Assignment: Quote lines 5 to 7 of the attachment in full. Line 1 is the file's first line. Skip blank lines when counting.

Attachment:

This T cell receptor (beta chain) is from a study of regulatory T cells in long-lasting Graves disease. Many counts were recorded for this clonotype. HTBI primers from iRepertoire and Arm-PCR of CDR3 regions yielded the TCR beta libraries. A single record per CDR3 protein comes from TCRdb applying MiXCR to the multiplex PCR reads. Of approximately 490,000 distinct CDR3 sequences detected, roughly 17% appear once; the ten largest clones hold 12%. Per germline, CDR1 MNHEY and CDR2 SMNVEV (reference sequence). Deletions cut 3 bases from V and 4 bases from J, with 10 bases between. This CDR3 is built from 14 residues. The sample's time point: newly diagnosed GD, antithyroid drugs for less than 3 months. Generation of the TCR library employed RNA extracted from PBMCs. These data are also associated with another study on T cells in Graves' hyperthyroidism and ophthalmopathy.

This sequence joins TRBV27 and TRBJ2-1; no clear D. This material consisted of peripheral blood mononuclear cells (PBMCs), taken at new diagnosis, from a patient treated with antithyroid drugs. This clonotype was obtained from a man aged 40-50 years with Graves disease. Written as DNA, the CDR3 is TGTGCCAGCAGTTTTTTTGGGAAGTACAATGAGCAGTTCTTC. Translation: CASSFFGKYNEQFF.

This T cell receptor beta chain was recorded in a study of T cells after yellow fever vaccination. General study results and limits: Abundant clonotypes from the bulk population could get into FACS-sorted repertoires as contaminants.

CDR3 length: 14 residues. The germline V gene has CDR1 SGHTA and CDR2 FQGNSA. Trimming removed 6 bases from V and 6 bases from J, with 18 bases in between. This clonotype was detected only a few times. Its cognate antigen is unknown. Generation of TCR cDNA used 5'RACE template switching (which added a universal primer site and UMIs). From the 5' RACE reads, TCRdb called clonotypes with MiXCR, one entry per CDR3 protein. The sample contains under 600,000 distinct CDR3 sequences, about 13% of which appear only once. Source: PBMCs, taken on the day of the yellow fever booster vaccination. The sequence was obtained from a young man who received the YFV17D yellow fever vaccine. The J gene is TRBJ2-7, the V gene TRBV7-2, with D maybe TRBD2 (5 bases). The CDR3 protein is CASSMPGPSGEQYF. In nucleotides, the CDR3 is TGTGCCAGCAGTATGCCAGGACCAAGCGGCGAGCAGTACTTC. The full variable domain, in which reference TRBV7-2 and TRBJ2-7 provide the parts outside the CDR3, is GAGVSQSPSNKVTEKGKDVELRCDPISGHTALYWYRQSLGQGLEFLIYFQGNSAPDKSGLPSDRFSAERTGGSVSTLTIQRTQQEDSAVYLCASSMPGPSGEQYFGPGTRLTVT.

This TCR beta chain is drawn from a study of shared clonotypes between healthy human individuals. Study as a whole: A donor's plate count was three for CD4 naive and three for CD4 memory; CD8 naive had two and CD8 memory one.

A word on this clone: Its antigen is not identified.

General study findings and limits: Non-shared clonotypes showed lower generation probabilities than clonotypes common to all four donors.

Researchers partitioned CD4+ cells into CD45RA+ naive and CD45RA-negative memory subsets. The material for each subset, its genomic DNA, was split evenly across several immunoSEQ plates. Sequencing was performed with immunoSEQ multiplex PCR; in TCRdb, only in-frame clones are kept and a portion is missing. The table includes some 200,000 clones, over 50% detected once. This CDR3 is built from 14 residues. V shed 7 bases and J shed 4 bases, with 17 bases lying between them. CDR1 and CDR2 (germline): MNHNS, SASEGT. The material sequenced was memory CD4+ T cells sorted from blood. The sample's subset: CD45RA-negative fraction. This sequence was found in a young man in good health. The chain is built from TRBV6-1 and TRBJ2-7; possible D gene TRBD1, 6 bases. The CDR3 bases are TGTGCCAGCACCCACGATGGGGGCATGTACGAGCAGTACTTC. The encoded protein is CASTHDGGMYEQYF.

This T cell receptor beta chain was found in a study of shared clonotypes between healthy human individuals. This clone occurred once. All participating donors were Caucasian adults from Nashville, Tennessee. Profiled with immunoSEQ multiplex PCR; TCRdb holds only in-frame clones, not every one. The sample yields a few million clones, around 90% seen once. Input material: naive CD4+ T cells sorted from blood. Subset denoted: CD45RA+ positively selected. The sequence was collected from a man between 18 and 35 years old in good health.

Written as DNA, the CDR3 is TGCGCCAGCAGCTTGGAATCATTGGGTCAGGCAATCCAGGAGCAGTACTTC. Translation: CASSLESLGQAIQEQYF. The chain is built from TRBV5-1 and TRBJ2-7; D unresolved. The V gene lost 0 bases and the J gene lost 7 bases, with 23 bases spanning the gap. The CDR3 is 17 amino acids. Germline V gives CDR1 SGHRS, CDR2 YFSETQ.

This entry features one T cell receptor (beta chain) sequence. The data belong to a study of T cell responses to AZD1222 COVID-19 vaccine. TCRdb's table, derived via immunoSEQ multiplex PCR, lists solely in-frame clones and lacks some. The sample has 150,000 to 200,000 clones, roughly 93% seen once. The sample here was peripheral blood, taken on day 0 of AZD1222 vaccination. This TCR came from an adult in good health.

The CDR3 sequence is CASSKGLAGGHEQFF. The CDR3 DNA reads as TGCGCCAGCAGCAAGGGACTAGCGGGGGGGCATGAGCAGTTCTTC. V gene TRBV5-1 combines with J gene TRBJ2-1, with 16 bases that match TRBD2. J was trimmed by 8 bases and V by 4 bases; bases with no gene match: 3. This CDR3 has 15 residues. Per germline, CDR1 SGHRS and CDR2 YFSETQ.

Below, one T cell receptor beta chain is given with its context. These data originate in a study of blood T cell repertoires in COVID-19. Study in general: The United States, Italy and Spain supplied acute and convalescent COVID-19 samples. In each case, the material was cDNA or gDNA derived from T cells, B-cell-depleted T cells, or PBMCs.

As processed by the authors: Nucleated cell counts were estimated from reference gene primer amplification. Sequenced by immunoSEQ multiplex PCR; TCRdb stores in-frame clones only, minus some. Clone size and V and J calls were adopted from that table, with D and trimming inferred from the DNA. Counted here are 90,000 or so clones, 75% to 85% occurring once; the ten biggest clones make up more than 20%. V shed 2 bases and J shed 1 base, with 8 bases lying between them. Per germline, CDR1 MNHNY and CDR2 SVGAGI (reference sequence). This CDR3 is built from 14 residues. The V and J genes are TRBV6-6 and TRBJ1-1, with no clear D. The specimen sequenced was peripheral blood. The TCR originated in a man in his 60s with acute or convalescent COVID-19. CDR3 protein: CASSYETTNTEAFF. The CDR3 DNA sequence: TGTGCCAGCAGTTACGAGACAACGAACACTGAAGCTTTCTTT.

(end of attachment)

This TCR beta chain is drawn from a study of shared clonotypes between healthy human individuals. Study as a whole: A donor's plate count was three for CD4 naive and three for CD4 memory; CD8 naive had two and CD8 memory one.

A word on this clone: Its antigen is not identified.

General study findings and limits: Non-shared clonotypes showed lower generation probabilities than clonotypes common to all four donors.